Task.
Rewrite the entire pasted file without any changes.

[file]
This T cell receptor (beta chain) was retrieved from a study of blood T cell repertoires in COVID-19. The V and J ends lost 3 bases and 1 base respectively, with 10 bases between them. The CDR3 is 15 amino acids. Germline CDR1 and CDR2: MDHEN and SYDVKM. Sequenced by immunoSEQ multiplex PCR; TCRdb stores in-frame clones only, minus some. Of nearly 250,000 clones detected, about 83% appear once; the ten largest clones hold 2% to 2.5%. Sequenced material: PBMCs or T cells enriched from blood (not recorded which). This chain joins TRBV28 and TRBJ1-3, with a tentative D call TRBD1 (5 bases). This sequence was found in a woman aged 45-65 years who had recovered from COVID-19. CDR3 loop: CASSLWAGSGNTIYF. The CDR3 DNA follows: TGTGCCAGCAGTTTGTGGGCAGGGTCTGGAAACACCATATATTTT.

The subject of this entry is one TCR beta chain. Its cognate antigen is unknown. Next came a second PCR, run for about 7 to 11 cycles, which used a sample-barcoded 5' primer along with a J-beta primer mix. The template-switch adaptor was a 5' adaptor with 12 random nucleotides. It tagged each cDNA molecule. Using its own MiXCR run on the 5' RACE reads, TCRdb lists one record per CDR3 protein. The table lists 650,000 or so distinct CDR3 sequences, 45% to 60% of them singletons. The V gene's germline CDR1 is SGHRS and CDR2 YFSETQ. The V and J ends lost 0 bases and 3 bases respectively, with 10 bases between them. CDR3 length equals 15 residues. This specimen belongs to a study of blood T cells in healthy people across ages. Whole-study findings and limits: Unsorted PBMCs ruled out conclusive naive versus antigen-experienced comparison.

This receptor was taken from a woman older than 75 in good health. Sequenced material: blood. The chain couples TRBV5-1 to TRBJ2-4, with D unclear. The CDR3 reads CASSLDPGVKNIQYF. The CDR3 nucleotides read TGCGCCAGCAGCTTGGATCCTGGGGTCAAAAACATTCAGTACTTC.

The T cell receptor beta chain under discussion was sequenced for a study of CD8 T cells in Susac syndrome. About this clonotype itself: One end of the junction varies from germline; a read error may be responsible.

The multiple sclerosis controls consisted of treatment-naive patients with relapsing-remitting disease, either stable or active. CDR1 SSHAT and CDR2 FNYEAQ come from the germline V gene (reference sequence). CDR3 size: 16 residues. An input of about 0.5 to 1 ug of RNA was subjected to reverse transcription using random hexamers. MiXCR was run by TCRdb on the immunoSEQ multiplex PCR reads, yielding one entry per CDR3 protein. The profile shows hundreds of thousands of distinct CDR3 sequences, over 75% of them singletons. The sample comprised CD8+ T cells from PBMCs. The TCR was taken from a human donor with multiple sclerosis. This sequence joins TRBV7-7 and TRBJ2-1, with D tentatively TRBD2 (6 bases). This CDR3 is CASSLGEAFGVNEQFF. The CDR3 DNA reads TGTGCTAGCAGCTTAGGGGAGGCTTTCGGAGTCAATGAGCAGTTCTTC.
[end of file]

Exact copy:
This T cell receptor (beta chain) was retrieved from a study of blood T cell repertoires in COVID-19. The V and J ends lost 3 bases and 1 base respectively, with 10 bases between them. The CDR3 is 15 amino acids. Germline CDR1 and CDR2: MDHEN and SYDVKM. Sequenced by immunoSEQ multiplex PCR; TCRdb stores in-frame clones only, minus some. Of nearly 250,000 clones detected, about 83% appear once; the ten largest clones hold 2% to 2.5%. Sequenced material: PBMCs or T cells enriched from blood (not recorded which). This chain joins TRBV28 and TRBJ1-3, with a tentative D call TRBD1 (5 bases). This sequence was found in a woman aged 45-65 years who had recovered from COVID-19. CDR3 loop: CASSLWAGSGNTIYF. The CDR3 DNA follows: TGTGCCAGCAGTTTGTGGGCAGGGTCTGGAAACACCATATATTTT.

The subject of this entry is one TCR beta chain. Its cognate antigen is unknown. Next came a second PCR, run for about 7 to 11 cycles, which used a sample-barcoded 5' primer along with a J-beta primer mix. The template-switch adaptor was a 5' adaptor with 12 random nucleotides. It tagged each cDNA molecule. Using its own MiXCR run on the 5' RACE reads, TCRdb lists one record per CDR3 protein. The table lists 650,000 or so distinct CDR3 sequences, 45% to 60% of them singletons. The V gene's germline CDR1 is SGHRS and CDR2 YFSETQ. The V and J ends lost 0 bases and 3 bases respectively, with 10 bases between them. CDR3 length equals 15 residues. This specimen belongs to a study of blood T cells in healthy people across ages. Whole-study findings and limits: Unsorted PBMCs ruled out conclusive naive versus antigen-experienced comparison.

This receptor was taken from a woman older than 75 in good health. Sequenced material: blood. The chain couples TRBV5-1 to TRBJ2-4, with D unclear. The CDR3 reads CASSLDPGVKNIQYF. The CDR3 nucleotides read TGCGCCAGCAGCTTGGATCCTGGGGTCAAAAACATTCAGTACTTC.

The T cell receptor beta chain under discussion was sequenced for a study of CD8 T cells in Susac syndrome. About this clonotype itself: One end of the junction varies from germline; a read error may be responsible.

The multiple sclerosis controls consisted of treatment-naive patients with relapsing-remitting disease, either stable or active. CDR1 SSHAT and CDR2 FNYEAQ come from the germline V gene (reference sequence). CDR3 size: 16 residues. An input of about 0.5 to 1 ug of RNA was subjected to reverse transcription using random hexamers. MiXCR was run by TCRdb on the immunoSEQ multiplex PCR reads, yielding one entry per CDR3 protein. The profile shows hundreds of thousands of distinct CDR3 sequences, over 75% of them singletons. The sample comprised CD8+ T cells from PBMCs. The TCR was taken from a human donor with multiple sclerosis. This sequence joins TRBV7-7 and TRBJ2-1, with D tentatively TRBD2 (6 bases). This CDR3 is CASSLGEAFGVNEQFF. The CDR3 DNA reads TGTGCTAGCAGCTTAGGGGAGGCTTTCGGAGTCAATGAGCAGTTCTTC.